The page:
Eco is one of those games you really have to sink time into to do well in, which is why we have absolutely, unequivocally failed.
Let’s rewind a bit. Since our last Eco diary, Eco has undergone some intense changes, and we honestly haven’t played enough to cover all of those changes. But our first experience with the public launch of the game was… “eventful.”
Because we wanted to experience Eco’s full potential without having to deal with servers mysteriously going offline and never coming back on (looking at you, Sloth Demon), Joey helpfully rented a server as part of a grand experiment in how much the three of us—Joey, Melissa, and Melissa’s husband, Josh—could accomplish. Except the server wasn’t just the three of us. It ended up being absolutely packed full of people, kicking off a little something we’ll refer to as a capitalist nightmare.
It ended up absolutely packed full of people, kicking off a little something we’ll refer to as a capitalist nightmare.
Because here’s the thing. Melissa’s vision for playing Eco has always been friendly, need-based, simple communism. Nobody’s in charge, nobody’s a ruler—if our goal is to stop the meteor from destroying all our hard work, it follows, naturally, that we focus on the ecological side of “eco” rather than the economic side. We should build relationships and find ways to all help one another, rather than scrambling to be the top dog on a planet that’s about to be exploded, right?
Enter a new denizen of our freshly opened server: Zombie. Zombie was one of the first to hop on, at roughly 10 p.m. PST. We chatted a bit and thought nothing of it. They were as friendly as all the other people who had popped into our server.
Until day two rolled around. By then, we’d settled into our homes and were starting to build them up—Melissa worked on a farm, while Josh spent most of his time gathering materials and Joey worked on the required mine and tailings disposal pit. Zombie, however, seemed intent on doing nothing more than gathering as much land as was humanly possible. Because they had yet to form a currency, they used Eco’s credit system to start dealing in credit—naturally, all that credit was theirs.
This was entirely at odds with Melissa’s vision of the world. While Zombie aggressively commissioned people to deliver them goods and claim flags, Melissa passive-aggressively dedicated her time to helping the server’s newcomers, handing out seeds and crops in exchange for services. But Zombie was online far more often than we were, and we could only watch their territory spreading farther and farther, taking up increasing portions of the map. They had control of a good portion of the world’s resources, and they weren’t sharing—not unless you wanted to pay them in credit.
Something needed to be done. As much as we’d envisioned our world free of rulers and regimes, surely electing Melissa as leader wasn’t necessarily a step in the wrong direction. She didn’t want to make restrictive laws—she just wanted to make sure that Zombie didn’t get a stranglehold on the direction of the server. This was no place for capitalism.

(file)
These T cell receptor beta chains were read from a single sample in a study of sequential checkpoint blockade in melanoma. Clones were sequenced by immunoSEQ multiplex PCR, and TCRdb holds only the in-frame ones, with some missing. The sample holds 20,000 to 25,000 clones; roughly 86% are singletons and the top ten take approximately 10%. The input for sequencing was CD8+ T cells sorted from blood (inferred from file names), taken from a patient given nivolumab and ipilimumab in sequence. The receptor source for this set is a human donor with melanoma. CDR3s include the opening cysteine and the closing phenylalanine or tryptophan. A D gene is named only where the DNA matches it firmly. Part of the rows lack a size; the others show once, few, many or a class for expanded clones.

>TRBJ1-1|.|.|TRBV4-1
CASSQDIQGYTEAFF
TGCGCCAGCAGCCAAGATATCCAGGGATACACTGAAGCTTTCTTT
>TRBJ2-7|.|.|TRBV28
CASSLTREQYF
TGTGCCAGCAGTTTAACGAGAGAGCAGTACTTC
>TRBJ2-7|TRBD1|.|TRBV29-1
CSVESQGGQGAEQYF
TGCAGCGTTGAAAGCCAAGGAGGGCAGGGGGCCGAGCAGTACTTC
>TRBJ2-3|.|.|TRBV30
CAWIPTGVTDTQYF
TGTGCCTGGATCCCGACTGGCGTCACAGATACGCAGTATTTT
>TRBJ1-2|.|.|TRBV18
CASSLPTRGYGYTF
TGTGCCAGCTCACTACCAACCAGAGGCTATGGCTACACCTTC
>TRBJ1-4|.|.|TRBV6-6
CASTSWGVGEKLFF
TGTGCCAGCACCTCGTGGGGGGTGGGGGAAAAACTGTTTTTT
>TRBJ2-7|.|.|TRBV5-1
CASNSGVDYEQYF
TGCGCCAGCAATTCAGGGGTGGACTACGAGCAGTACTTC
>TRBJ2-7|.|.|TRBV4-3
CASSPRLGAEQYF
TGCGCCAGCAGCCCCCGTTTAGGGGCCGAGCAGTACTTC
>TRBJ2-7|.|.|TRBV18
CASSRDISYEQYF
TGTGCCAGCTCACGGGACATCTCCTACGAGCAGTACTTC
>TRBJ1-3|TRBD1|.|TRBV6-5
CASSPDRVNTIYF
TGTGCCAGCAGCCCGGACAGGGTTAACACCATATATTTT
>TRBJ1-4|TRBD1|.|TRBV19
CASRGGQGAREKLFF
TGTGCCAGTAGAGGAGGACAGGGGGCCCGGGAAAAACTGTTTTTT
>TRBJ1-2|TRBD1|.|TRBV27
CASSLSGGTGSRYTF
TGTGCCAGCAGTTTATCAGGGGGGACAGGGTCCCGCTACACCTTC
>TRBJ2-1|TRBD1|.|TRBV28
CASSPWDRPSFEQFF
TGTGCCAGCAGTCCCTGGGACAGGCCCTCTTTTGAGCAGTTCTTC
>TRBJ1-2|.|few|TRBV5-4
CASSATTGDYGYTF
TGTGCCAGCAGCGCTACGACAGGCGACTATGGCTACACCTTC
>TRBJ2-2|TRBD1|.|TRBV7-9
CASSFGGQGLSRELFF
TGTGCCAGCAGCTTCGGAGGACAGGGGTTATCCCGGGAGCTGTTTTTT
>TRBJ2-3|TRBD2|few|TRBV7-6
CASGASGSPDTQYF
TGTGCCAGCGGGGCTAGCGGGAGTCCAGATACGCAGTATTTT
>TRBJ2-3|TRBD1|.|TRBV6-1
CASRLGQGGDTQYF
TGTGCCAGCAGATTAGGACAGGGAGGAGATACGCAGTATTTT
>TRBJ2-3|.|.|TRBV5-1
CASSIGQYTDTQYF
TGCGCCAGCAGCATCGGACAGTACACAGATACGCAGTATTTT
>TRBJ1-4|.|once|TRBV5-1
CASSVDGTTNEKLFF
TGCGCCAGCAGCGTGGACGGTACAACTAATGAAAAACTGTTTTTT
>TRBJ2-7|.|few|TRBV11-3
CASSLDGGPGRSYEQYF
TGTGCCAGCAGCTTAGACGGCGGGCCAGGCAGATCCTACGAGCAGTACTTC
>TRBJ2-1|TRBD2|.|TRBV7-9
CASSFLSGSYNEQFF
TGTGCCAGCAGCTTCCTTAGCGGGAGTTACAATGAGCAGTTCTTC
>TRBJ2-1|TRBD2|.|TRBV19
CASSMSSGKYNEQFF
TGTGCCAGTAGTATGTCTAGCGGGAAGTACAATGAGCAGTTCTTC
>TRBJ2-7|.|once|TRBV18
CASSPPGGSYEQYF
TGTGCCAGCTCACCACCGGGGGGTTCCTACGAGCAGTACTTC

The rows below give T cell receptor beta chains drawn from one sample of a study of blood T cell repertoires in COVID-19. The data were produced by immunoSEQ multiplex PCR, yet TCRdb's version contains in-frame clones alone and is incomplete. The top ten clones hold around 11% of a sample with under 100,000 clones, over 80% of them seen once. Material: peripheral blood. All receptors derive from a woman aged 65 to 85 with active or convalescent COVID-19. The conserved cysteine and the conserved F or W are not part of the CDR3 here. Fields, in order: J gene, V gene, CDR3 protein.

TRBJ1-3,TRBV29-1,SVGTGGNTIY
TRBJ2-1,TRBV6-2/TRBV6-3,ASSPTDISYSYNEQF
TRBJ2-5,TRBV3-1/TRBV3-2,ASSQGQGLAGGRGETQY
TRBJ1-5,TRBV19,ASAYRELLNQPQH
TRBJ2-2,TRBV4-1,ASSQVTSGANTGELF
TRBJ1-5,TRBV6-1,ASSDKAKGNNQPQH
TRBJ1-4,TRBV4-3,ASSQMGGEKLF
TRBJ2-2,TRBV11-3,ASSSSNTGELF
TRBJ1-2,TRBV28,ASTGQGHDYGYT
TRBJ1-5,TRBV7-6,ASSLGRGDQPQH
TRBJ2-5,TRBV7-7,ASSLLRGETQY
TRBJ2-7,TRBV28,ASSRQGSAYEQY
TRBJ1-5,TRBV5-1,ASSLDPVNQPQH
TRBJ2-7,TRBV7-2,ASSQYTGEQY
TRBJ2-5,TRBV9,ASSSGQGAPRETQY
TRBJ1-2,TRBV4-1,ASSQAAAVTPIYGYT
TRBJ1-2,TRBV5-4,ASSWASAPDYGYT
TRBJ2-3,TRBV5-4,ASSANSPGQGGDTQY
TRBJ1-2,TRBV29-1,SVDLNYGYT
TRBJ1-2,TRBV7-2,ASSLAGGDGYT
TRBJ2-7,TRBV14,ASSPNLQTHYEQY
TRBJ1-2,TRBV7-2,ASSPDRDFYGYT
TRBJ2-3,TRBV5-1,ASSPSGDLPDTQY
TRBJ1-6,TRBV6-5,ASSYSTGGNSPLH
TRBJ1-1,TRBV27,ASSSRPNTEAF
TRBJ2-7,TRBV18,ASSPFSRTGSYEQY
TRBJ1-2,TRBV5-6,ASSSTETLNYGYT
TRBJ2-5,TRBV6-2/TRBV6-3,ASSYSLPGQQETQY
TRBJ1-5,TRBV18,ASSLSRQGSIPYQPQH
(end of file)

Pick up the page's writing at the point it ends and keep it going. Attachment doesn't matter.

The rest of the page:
But the moment the election started, with Melissa in the lead against two randos who were hardly ever online, things… changed. We’d started the server with an outrageously high skill gain, as a reward for early joiners and to make up for the progress we’d made on our previous server before the Sloth Demon shut it down. But it was simply unsustainable—with our skills growing that rapidly, there was no challenge, no need for specialization. So Joey, as the server owner and resident deity, dialed it back to a more reasonable rate after a couple days.
Zombie was, needless to say, not pleased. Because the more skills you gain, the more claim flags you get. And with claim flags reduced, they weren’t gaining territory as rapidly, which meant fewer resources, which meant fewer credit IOUs pouring into their account. But this didn’t manifest as a question about why the skill gain rate had changed—when we logged on after a day or so of reduced skill gain, we still had quite a lot accumulated. Because the server notifies the other folks online when someone skills up (because, lest we forget, this is a game about cooperation and specialization and helping one another), everyone saw us go up several ranks. Zombie made a snide remark about how it was odd to see us be rewarded despite not working as hard as everybody else on the server—despite the fact that they, too, had benefited from the outrageous skill gain, but had simply accumulated those points while others were offline.
During the middle of an election, this kind of subtle deception read as—dare we say it—subterfuge. And not long after Zombie made this statement, they, too, joined the leader race.
But because Melissa had already been running (and, presumably, because she kept giving things away to help people rather than trading them for more land), she won the election. She didn’t pass any laws and didn’t make any restrictions, but did encourage people to start planting more trees by giving out tree seeds, which start out at an outrageously low drop rate.
Somewhere around this point, we stopped pussyfooting around and started talking about actual politics. Melissa asked Zombie why they were so interested in gaining that much land, and they replied, “power.” Melissa brought up capitalism. They said, “Yeah, so?” It’s not that rampant, unchecked capitalism is an invalid way to play Eco, but seeing somebody trying to rack up as much wealth as possible while a meteor is literally coming to wipe out the planet sure is sobering.